Recently, while interacting with the students of Arya Mahila College affiliated to Banaras Hindu University, Varanasi, I was asked, ‘What makes someone a Hindu?’ As I paused for a few moments to reflect on this complicated question, I realized there is a beautiful framework available within our own knowledge tradition that can be utilized to provide a comprehensive perspective on Hindu identity.
Complex Nature of Hindu Identity
A few years ago when I met Sankrant Sanu, the entrepreneur, researcher, and the author of an important book, ‘The English Medium Myth’, we got into a discussion about comparative religions and how Hinduism is different from Abrahamic religions.
On that occasion, when I quoted Dr. Radhakrishnan about Hinduism being a way of life, Sankrant remarked that the argument that Hinduism is unique because it is a way of life is incorrect since almost all major religions of the world, be it Christianity or Islam, for example, have full-fledged ways of life of their own. That remark made me revisit the statement of the learned philosopher and I realized that his exact quote[i] already contains the answers to the above objection, as if anticipating it!
While it is true that all major religions across the world have full-fledged ways of life, there is a fundamental difference between the Abrahamic worldview and the Hindu worldview.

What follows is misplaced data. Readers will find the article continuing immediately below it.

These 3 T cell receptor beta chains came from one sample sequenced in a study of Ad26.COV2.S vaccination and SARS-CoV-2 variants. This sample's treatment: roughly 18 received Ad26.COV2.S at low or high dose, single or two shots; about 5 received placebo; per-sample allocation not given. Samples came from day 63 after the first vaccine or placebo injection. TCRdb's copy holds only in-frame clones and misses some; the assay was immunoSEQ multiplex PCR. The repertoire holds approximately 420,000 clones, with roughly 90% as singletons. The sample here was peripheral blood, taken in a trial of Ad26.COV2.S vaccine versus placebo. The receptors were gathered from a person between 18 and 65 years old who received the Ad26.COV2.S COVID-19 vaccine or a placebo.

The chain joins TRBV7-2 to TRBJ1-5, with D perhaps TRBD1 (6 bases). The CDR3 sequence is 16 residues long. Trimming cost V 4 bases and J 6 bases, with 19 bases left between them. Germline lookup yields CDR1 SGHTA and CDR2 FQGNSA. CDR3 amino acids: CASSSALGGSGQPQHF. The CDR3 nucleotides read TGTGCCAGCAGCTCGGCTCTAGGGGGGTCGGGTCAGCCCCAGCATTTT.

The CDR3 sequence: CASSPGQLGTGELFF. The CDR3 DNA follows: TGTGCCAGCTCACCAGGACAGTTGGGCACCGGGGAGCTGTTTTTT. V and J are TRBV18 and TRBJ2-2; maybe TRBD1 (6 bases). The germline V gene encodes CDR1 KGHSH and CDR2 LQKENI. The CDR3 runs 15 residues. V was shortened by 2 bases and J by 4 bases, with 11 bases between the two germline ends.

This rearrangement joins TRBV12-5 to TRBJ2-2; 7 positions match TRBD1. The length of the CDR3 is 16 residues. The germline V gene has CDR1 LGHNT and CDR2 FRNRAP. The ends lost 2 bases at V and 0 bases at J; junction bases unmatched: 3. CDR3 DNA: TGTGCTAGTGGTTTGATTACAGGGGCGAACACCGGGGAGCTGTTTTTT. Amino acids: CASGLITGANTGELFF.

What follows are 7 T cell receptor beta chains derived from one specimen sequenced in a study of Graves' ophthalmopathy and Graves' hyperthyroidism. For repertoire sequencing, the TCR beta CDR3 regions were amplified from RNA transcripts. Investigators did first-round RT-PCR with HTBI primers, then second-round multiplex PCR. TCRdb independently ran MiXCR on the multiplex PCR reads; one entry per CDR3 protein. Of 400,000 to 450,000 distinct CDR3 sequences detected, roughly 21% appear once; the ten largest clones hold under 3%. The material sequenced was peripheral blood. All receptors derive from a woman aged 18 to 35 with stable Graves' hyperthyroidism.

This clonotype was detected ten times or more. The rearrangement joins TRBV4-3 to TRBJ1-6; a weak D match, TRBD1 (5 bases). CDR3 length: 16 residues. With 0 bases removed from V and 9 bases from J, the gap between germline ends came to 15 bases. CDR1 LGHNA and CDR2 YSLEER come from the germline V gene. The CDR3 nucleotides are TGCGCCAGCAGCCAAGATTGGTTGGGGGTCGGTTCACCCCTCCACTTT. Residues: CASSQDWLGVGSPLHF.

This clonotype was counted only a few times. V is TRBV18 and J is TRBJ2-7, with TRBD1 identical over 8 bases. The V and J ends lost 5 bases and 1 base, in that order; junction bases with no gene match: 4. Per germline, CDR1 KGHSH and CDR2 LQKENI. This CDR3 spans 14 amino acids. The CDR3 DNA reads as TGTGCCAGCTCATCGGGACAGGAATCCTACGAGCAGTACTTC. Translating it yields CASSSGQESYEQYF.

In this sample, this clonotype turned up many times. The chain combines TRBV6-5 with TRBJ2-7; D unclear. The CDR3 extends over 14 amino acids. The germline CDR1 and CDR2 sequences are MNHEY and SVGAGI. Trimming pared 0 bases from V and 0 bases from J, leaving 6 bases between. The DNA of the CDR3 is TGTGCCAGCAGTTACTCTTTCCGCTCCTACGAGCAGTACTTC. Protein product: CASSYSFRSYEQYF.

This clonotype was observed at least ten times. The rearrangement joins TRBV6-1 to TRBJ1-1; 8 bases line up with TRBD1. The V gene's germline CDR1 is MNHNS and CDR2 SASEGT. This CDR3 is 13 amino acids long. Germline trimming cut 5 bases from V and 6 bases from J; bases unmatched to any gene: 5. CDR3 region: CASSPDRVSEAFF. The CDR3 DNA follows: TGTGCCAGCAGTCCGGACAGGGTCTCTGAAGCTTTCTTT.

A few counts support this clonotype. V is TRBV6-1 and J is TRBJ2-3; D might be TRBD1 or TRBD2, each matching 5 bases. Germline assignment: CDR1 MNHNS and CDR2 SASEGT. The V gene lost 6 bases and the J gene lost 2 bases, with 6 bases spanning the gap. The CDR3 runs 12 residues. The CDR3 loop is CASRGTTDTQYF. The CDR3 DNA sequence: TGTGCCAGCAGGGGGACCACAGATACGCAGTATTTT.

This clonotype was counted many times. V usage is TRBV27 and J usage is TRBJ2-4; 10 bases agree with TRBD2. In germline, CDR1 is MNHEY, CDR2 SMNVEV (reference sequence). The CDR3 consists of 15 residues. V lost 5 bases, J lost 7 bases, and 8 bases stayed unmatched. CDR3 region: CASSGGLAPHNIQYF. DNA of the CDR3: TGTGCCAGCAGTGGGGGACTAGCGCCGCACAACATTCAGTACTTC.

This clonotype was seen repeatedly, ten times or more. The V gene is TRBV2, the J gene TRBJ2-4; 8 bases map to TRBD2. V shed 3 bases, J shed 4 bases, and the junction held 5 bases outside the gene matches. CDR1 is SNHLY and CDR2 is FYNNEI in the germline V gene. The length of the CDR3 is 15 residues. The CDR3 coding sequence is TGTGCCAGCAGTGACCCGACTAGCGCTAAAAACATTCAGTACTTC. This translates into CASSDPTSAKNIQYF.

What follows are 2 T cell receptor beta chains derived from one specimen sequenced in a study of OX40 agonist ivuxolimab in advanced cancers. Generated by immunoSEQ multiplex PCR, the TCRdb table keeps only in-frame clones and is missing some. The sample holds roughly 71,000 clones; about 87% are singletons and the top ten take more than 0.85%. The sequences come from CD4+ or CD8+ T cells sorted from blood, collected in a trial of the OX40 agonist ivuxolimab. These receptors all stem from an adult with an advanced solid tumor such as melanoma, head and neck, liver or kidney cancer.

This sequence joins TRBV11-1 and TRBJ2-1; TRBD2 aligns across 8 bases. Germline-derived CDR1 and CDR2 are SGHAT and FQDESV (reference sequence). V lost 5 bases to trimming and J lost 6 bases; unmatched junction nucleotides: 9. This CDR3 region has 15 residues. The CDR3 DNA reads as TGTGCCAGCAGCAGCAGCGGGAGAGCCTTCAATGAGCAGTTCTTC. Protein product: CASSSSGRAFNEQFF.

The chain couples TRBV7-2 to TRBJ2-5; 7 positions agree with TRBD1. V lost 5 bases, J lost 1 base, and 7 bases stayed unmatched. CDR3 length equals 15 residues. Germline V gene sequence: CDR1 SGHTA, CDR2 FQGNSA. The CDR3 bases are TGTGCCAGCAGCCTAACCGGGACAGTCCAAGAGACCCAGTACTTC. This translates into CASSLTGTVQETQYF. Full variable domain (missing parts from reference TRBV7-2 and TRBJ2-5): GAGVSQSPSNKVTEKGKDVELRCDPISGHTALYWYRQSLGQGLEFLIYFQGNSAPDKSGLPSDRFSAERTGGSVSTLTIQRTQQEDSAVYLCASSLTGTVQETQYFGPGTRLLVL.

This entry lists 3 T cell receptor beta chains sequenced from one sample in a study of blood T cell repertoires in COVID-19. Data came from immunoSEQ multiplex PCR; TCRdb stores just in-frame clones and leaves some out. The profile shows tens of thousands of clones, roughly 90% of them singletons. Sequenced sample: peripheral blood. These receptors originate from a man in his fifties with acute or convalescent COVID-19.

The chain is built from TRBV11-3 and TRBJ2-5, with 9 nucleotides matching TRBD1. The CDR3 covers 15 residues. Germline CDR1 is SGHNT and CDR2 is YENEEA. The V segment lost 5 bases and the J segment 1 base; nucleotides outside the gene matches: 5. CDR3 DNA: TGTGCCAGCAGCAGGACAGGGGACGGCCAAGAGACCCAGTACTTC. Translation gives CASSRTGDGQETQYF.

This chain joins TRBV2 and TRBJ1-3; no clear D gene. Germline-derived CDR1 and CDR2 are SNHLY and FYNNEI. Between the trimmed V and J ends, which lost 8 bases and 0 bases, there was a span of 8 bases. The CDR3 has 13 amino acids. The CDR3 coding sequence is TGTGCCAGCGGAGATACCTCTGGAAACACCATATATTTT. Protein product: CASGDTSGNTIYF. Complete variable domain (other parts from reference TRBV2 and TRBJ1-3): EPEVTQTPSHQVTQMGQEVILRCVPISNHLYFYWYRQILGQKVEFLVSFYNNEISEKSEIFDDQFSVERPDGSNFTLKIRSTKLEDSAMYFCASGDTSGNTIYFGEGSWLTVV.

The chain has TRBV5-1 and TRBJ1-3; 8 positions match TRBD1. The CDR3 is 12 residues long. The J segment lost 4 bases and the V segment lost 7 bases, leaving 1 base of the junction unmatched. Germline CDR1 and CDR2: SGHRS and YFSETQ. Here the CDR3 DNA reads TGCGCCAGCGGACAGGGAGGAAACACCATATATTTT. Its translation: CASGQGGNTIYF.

Belief in One God, One Book, and the Prophet is the core of their way of life. It is this belief that takes one to heaven, while disbelievers are fated to suffer in hell. Thus, their way of life is driven by belief. Belief is the defining trait of ‘religion’, a word which is most suitably applied to Abrahamic monotheistic communities like Christianity and Islam.
Sanatana Dharma, on the other hand, “enjoins a strict code of practice” while allowing “absolute liberty in the world of thought”. It is not that faith or belief plays no role in Hinduism. Shraddha, which can be roughly translated as faith or trust (though these English words do not really do justice to the source terminology), does indeed have an important place in the Hindu scheme of things. But, it is not the end in itself. Its position is more akin to as a gateway for practice. Moreover, Hinduism has no concept of permanent heaven or hell which one obtains based on whether a person believes or disbelieves. Instead, our concept of life is rooted in the understanding that the Jivatma, or the individual, who assumes various bodies based on its previous actions, and likewise attains temporary states of happiness or suffering called Svarga and Naraka respectively, based on whether it has performed virtuous or non-virtuous actions.
Therefore, Hinduism which is indeed a way of life, is one where ‘the way of Dharma’ is stressed, and one which is meant to be practised, not merely and notionally believed in.